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Red Sox

Manny Offering Life Lessons At A’s Camp

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Manny Ramirez has a whole new attitude with the A's. (Photo by Christian Petersen/Getty Images)

Manny Ramirez has a whole new attitude with the A’s. (Photo by Christian Petersen/Getty Images)

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BOSTON (CBS) — Manny Ramirez has been called almost everything over the years, from a hitting savant to a bird-brained idiot to a clubhouse cancer to the greatest right-handed hitter of his generation. Now, you can add one more description: philosopher.

Since arriving at camp for the Oakland A’s last week, the 39-year-old has been offering tidbits of wisdom on how to live life the right way.

“If you go to the Hall of Fame and you’re not a good person when God calls … if you go to the Hall of Fame but lose your soul, what are you going to accomplish? You’re going to burn in hell,” Ramirez flatly told CBSSports.com’s Scott Miller.

Ramirez will be wearing his newfound philosophy on his back all year, too, as he chose the jersey No. 1 for a very specific reason. He originally wanted No. 7, which was already taken, so his second choice wasn’t difficult.

“God made the world in seven days, and everything starts with one,” he explained.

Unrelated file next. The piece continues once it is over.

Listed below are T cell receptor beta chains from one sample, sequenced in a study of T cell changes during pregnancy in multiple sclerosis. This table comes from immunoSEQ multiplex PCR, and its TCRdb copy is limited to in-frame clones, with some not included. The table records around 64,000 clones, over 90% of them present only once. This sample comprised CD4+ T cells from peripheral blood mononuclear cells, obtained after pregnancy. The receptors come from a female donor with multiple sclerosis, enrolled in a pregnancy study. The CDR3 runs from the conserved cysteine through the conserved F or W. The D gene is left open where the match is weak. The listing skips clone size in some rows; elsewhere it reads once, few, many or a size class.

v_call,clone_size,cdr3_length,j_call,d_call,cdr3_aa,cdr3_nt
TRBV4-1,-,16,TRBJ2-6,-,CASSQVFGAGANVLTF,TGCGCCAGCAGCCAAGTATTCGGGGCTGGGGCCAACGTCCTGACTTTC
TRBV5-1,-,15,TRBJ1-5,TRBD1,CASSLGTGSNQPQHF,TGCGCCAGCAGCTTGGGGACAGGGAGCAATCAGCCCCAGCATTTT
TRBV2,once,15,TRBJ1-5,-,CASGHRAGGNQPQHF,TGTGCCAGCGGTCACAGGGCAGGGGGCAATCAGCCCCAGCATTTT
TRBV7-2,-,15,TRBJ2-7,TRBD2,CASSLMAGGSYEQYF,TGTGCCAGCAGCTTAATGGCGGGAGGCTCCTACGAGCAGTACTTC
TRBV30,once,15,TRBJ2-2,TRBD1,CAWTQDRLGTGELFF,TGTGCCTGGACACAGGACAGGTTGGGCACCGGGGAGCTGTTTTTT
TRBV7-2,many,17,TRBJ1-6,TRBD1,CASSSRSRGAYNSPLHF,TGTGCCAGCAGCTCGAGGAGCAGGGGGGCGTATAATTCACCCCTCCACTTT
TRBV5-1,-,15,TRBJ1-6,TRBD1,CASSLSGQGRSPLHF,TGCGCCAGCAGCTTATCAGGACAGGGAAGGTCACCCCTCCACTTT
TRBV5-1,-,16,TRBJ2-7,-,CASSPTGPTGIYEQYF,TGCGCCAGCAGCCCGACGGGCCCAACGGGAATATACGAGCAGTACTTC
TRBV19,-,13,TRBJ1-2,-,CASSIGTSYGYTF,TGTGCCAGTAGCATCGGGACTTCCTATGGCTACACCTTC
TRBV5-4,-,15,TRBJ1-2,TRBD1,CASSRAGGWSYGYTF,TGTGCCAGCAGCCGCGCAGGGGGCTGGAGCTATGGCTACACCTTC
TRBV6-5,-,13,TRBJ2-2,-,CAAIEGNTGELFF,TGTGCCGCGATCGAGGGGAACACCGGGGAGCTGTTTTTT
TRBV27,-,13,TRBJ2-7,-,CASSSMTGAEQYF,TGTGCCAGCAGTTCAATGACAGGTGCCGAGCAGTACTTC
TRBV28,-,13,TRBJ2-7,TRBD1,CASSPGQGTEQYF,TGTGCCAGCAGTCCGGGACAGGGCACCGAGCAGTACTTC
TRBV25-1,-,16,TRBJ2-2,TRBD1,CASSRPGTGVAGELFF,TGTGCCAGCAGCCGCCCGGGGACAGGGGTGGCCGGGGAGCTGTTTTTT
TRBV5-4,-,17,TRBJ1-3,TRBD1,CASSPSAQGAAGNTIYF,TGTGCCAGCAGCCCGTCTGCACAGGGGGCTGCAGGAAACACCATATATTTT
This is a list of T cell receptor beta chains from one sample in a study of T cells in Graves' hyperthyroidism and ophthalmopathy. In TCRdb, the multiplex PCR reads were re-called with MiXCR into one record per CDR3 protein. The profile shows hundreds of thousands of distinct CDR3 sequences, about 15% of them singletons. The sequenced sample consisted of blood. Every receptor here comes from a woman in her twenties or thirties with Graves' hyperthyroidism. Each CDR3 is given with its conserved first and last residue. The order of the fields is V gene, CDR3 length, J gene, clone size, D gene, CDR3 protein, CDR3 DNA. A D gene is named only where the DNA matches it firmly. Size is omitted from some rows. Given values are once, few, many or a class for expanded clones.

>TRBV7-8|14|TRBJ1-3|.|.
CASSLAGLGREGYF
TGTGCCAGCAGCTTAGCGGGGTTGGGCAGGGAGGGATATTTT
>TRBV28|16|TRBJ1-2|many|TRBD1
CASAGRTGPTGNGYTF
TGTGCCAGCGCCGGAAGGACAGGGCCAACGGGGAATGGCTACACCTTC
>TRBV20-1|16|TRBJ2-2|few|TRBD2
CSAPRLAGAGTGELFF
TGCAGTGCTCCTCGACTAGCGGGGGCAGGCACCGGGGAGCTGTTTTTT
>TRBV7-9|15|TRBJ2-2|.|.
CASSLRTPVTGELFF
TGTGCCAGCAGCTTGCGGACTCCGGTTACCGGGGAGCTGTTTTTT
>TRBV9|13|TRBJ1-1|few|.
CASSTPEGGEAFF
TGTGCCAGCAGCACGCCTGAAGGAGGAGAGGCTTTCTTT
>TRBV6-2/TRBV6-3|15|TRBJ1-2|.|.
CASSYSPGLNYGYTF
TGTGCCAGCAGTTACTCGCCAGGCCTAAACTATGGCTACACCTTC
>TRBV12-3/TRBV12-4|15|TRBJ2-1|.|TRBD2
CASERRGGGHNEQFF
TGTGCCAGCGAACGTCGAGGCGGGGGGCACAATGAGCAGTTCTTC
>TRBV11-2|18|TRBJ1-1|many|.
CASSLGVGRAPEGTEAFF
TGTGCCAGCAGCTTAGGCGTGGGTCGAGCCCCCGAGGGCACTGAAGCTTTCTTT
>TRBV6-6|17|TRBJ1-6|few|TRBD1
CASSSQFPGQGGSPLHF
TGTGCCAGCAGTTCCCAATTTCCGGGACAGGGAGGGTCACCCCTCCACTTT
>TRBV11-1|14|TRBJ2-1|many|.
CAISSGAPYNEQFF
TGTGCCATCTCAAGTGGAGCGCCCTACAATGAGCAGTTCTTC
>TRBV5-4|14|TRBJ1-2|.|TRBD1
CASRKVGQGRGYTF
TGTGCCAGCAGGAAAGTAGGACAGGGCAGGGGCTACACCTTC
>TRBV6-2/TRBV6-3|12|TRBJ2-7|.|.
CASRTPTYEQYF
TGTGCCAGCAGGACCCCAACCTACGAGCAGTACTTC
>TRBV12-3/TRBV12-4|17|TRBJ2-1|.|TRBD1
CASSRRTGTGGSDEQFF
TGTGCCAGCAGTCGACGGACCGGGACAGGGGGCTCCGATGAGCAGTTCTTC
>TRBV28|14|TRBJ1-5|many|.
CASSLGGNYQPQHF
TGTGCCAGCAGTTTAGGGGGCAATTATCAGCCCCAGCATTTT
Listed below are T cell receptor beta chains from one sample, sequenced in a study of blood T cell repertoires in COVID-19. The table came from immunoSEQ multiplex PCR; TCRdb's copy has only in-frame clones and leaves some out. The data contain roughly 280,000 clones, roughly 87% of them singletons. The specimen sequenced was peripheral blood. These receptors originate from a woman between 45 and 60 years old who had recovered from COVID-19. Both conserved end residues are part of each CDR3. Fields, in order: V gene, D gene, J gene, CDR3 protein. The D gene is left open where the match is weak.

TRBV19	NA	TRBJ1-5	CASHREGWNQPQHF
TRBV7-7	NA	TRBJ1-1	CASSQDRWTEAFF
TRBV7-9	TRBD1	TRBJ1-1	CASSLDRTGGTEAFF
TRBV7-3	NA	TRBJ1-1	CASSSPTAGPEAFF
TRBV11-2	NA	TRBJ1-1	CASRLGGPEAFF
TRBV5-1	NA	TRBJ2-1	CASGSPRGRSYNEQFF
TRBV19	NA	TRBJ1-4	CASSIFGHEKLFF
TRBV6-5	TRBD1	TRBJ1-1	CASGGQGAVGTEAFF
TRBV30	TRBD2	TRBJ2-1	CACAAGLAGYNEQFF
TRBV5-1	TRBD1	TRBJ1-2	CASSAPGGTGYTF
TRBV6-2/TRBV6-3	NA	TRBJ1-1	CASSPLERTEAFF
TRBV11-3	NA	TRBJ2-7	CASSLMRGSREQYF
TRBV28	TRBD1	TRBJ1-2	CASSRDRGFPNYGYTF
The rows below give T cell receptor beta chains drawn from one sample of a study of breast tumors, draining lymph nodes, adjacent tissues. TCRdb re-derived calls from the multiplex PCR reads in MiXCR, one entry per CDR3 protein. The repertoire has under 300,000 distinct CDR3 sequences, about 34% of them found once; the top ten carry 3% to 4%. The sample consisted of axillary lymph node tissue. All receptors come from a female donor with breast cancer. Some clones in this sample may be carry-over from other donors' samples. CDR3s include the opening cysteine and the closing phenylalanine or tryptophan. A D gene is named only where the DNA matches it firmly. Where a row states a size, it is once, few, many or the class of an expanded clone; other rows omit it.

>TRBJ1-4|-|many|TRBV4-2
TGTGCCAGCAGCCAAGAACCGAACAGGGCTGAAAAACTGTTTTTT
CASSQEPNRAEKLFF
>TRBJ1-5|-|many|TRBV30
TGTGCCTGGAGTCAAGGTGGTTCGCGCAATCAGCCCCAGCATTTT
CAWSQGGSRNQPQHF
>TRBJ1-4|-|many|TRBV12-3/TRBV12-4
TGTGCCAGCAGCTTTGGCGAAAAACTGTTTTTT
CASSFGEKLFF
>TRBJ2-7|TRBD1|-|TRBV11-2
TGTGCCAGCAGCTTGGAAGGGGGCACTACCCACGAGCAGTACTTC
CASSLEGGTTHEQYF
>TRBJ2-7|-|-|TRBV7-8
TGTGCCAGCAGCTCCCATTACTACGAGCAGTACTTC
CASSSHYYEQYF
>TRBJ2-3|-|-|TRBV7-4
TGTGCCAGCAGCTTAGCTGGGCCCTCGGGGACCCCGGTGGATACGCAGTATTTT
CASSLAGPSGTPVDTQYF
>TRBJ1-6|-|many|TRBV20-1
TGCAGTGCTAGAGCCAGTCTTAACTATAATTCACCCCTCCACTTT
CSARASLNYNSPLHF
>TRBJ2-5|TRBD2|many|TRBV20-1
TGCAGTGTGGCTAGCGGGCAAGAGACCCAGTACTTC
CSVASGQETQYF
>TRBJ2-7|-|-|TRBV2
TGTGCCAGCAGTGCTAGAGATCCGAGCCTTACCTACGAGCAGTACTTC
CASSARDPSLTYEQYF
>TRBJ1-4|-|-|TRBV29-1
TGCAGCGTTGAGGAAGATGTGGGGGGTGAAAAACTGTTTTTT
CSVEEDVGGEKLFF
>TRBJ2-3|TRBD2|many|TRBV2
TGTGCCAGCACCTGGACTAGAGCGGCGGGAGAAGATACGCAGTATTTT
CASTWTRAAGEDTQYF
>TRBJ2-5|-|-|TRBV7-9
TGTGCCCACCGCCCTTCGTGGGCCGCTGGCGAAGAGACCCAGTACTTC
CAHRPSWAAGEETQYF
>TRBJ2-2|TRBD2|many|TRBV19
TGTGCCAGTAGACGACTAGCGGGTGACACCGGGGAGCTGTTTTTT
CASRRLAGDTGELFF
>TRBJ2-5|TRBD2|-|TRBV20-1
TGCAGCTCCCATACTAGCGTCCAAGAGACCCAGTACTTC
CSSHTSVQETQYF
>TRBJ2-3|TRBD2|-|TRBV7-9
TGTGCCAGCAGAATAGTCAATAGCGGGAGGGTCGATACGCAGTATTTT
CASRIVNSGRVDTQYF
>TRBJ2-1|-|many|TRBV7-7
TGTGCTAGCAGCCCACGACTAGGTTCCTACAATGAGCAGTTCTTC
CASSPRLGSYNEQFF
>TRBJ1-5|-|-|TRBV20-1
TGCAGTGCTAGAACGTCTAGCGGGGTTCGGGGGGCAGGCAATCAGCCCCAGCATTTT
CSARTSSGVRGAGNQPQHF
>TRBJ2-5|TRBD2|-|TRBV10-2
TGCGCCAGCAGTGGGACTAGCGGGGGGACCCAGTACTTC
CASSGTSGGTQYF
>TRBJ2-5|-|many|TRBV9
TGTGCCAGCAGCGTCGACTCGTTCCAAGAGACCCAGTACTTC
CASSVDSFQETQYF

Ramirez should be thankful for his opportunity with Oakland, and he is. He retired last year after testing positive for a banned substance for the second time in two years, seemingly ending his career in disgrace. When he recently declared he hoped to return to baseball, you can imagine it was difficult to find an interesting party.

The long search for a baseball team, Ramirez says, was God’s doing.

“I think God was waiting for the right team, where the blessing was going to be. That’s why I’m here,” he said, according to the San Jose Mercury News.

Manny’s also in need of redemption for his public domestic assault charge from September, a situation he referred to as “a little problem.”

“Me and my wife had a little problem and that’s the time I said, ‘Whoa, I’ve got to reflect and make a change,'” he told the San Francisco Chronicle.

Regarding his play on the field, Ramirez says he’ll be hustling down that first-base line every single time he puts the ball in play.

“I told him,” manager Bob Melvin told the Mercury News, “one [rule] is all-encompassing that all our guys know. I expect them to bust it down the line every single time. He said, ‘I’ll be the last guy you have to worry about.'”

The last guy the manager has to worry about is Manny? There’s a first time for everything.

Oh, and that whole performance-enhancing drug thing? If Manny tests positive again, he’s banned from baseball for life.

CBSSports’ Miller asked Manny if he’ll test positive again.

“Only God knows,” Manny answered.

When told that he, in fact, would be able to know if he was going to test positive for performance-enhancing drugs, Ramirez answered again.

“You’re right. You’re right, there,” he told Miller. “But God knows what you’re thinking before you’re even thinking about it.”

It doesn’t have quite the same ring to it as Manny being Manny, but you might as well call it Manny being deep. That’s certainly a new one.

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